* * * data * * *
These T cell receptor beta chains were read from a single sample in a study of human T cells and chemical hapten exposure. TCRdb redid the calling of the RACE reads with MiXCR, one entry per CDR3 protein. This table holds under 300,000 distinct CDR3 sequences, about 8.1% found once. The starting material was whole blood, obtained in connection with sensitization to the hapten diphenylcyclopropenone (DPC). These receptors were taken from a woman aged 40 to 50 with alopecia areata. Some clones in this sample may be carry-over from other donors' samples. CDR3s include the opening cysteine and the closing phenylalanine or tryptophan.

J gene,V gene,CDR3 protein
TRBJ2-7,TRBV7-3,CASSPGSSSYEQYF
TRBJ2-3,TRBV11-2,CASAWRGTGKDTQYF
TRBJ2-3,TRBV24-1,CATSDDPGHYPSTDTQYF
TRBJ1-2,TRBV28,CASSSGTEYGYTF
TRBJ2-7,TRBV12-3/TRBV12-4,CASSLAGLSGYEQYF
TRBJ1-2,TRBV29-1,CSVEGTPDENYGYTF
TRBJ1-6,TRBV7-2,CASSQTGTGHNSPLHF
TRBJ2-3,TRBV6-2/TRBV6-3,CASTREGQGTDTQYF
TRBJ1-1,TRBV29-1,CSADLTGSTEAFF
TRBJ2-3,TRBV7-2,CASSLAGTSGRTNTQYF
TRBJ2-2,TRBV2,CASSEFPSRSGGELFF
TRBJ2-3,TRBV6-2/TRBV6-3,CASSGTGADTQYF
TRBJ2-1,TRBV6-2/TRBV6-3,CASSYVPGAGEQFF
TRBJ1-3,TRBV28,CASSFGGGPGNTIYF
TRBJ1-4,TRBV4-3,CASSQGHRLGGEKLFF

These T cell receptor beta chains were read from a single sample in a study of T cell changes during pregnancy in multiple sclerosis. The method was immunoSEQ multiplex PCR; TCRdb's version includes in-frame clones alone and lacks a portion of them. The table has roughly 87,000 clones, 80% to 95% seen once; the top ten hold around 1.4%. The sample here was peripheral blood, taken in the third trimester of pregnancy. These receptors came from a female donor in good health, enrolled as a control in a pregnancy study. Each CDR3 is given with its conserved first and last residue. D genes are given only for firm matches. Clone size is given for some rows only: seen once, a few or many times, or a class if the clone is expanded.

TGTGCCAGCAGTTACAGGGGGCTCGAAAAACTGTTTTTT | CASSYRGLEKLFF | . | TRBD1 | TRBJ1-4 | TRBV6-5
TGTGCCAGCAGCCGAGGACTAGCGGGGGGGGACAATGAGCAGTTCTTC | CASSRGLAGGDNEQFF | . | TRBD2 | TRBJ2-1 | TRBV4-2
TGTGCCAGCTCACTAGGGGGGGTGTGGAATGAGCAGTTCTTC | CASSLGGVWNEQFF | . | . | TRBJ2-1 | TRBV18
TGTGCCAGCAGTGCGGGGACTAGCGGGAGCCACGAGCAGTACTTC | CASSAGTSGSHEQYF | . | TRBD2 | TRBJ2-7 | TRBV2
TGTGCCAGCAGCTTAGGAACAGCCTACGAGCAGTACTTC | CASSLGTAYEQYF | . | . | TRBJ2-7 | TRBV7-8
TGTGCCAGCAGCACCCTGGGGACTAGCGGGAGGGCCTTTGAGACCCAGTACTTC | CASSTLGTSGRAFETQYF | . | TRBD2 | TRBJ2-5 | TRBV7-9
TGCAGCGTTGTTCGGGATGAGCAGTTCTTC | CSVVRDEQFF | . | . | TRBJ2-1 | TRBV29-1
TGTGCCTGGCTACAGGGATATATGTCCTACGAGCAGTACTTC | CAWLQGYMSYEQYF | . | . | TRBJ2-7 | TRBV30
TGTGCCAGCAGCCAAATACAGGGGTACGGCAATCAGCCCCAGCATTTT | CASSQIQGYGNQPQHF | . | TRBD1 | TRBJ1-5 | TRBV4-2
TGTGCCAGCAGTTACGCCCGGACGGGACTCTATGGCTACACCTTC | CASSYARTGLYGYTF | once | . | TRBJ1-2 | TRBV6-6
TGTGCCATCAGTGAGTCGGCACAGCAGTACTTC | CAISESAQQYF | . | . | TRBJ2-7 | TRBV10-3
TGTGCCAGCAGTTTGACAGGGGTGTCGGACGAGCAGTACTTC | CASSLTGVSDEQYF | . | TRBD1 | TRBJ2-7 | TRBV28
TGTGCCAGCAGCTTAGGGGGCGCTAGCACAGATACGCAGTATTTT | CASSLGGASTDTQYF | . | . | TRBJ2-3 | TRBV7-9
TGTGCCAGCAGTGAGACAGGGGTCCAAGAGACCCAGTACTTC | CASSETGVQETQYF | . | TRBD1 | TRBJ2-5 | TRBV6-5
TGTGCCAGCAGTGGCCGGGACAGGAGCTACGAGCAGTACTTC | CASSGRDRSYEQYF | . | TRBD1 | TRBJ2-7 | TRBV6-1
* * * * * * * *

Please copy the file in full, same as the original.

These T cell receptor beta chains were read from a single sample in a study of human T cells and chemical hapten exposure. TCRdb redid the calling of the RACE reads with MiXCR, one entry per CDR3 protein. This table holds under 300,000 distinct CDR3 sequences, about 8.1% found once. The starting material was whole blood, obtained in connection with sensitization to the hapten diphenylcyclopropenone (DPC). These receptors were taken from a woman aged 40 to 50 with alopecia areata. Some clones in this sample may be carry-over from other donors' samples. CDR3s include the opening cysteine and the closing phenylalanine or tryptophan.

J gene,V gene,CDR3 protein
TRBJ2-7,TRBV7-3,CASSPGSSSYEQYF
TRBJ2-3,TRBV11-2,CASAWRGTGKDTQYF
TRBJ2-3,TRBV24-1,CATSDDPGHYPSTDTQYF
TRBJ1-2,TRBV28,CASSSGTEYGYTF
TRBJ2-7,TRBV12-3/TRBV12-4,CASSLAGLSGYEQYF
TRBJ1-2,TRBV29-1,CSVEGTPDENYGYTF
TRBJ1-6,TRBV7-2,CASSQTGTGHNSPLHF
TRBJ2-3,TRBV6-2/TRBV6-3,CASTREGQGTDTQYF
TRBJ1-1,TRBV29-1,CSADLTGSTEAFF
TRBJ2-3,TRBV7-2,CASSLAGTSGRTNTQYF
TRBJ2-2,TRBV2,CASSEFPSRSGGELFF
TRBJ2-3,TRBV6-2/TRBV6-3,CASSGTGADTQYF
TRBJ2-1,TRBV6-2/TRBV6-3,CASSYVPGAGEQFF
TRBJ1-3,TRBV28,CASSFGGGPGNTIYF
TRBJ1-4,TRBV4-3,CASSQGHRLGGEKLFF

These T cell receptor beta chains were read from a single sample in a study of T cell changes during pregnancy in multiple sclerosis. The method was immunoSEQ multiplex PCR; TCRdb's version includes in-frame clones alone and lacks a portion of them. The table has roughly 87,000 clones, 80% to 95% seen once; the top ten hold around 1.4%. The sample here was peripheral blood, taken in the third trimester of pregnancy. These receptors came from a female donor in good health, enrolled as a control in a pregnancy study. Each CDR3 is given with its conserved first and last residue. D genes are given only for firm matches. Clone size is given for some rows only: seen once, a few or many times, or a class if the clone is expanded.

TGTGCCAGCAGTTACAGGGGGCTCGAAAAACTGTTTTTT | CASSYRGLEKLFF | . | TRBD1 | TRBJ1-4 | TRBV6-5
TGTGCCAGCAGCCGAGGACTAGCGGGGGGGGACAATGAGCAGTTCTTC | CASSRGLAGGDNEQFF | . | TRBD2 | TRBJ2-1 | TRBV4-2
TGTGCCAGCTCACTAGGGGGGGTGTGGAATGAGCAGTTCTTC | CASSLGGVWNEQFF | . | . | TRBJ2-1 | TRBV18
TGTGCCAGCAGTGCGGGGACTAGCGGGAGCCACGAGCAGTACTTC | CASSAGTSGSHEQYF | . | TRBD2 | TRBJ2-7 | TRBV2
TGTGCCAGCAGCTTAGGAACAGCCTACGAGCAGTACTTC | CASSLGTAYEQYF | . | . | TRBJ2-7 | TRBV7-8
TGTGCCAGCAGCACCCTGGGGACTAGCGGGAGGGCCTTTGAGACCCAGTACTTC | CASSTLGTSGRAFETQYF | . | TRBD2 | TRBJ2-5 | TRBV7-9
TGCAGCGTTGTTCGGGATGAGCAGTTCTTC | CSVVRDEQFF | . | . | TRBJ2-1 | TRBV29-1
TGTGCCTGGCTACAGGGATATATGTCCTACGAGCAGTACTTC | CAWLQGYMSYEQYF | . | . | TRBJ2-7 | TRBV30
TGTGCCAGCAGCCAAATACAGGGGTACGGCAATCAGCCCCAGCATTTT | CASSQIQGYGNQPQHF | . | TRBD1 | TRBJ1-5 | TRBV4-2
TGTGCCAGCAGTTACGCCCGGACGGGACTCTATGGCTACACCTTC | CASSYARTGLYGYTF | once | . | TRBJ1-2 | TRBV6-6
TGTGCCATCAGTGAGTCGGCACAGCAGTACTTC | CAISESAQQYF | . | . | TRBJ2-7 | TRBV10-3
TGTGCCAGCAGTTTGACAGGGGTGTCGGACGAGCAGTACTTC | CASSLTGVSDEQYF | . | TRBD1 | TRBJ2-7 | TRBV28
TGTGCCAGCAGCTTAGGGGGCGCTAGCACAGATACGCAGTATTTT | CASSLGGASTDTQYF | . | . | TRBJ2-3 | TRBV7-9
TGTGCCAGCAGTGAGACAGGGGTCCAAGAGACCCAGTACTTC | CASSETGVQETQYF | . | TRBD1 | TRBJ2-5 | TRBV6-5
TGTGCCAGCAGTGGCCGGGACAGGAGCTACGAGCAGTACTTC | CASSGRDRSYEQYF | . | TRBD1 | TRBJ2-7 | TRBV6-1